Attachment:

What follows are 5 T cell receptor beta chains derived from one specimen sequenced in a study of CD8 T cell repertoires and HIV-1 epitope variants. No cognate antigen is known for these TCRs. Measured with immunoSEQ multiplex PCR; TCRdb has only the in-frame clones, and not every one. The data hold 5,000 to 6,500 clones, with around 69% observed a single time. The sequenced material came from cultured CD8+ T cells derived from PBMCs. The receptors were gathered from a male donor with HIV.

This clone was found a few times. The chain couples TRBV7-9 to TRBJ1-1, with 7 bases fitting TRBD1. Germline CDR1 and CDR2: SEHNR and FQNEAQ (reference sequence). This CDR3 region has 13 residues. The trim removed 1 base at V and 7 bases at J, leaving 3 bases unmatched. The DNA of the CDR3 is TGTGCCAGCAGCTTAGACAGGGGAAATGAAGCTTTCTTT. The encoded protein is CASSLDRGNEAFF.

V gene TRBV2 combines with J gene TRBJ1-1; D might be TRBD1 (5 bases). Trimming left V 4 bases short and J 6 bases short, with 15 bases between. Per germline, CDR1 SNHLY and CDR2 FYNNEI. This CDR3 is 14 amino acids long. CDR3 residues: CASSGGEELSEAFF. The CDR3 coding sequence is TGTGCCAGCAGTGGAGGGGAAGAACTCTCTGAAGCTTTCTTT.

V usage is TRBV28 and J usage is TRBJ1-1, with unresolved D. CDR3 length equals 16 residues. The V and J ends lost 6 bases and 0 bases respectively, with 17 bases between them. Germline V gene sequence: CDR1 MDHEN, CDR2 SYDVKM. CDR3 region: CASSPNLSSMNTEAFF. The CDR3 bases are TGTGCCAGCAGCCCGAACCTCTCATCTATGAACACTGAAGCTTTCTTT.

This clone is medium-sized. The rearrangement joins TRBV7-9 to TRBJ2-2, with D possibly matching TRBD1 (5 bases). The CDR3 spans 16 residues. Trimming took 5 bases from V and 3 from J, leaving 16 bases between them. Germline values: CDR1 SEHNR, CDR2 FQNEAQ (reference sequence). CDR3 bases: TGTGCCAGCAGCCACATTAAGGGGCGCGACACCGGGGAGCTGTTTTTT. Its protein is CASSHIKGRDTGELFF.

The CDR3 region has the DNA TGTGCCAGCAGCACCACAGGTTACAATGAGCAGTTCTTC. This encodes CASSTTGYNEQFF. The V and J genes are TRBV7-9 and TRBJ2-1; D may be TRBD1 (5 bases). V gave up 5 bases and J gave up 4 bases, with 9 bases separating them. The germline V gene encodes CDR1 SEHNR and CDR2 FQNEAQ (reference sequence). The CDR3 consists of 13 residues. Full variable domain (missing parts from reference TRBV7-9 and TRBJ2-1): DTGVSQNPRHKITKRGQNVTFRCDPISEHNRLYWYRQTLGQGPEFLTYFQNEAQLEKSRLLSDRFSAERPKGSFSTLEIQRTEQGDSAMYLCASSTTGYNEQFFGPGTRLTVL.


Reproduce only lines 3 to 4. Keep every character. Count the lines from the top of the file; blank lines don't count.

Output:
V gene TRBV2 combines with J gene TRBJ1-1; D might be TRBD1 (5 bases). Trimming left V 4 bases short and J 6 bases short, with 15 bases between. Per germline, CDR1 SNHLY and CDR2 FYNNEI. This CDR3 is 14 amino acids long. CDR3 residues: CASSGGEELSEAFF. The CDR3 coding sequence is TGTGCCAGCAGTGGAGGGGAAGAACTCTCTGAAGCTTTCTTT.

V usage is TRBV28 and J usage is TRBJ1-1, with unresolved D. CDR3 length equals 16 residues. The V and J ends lost 6 bases and 0 bases respectively, with 17 bases between them. Germline V gene sequence: CDR1 MDHEN, CDR2 SYDVKM. CDR3 region: CASSPNLSSMNTEAFF. The CDR3 bases are TGTGCCAGCAGCCCGAACCTCTCATCTATGAACACTGAAGCTTTCTTT.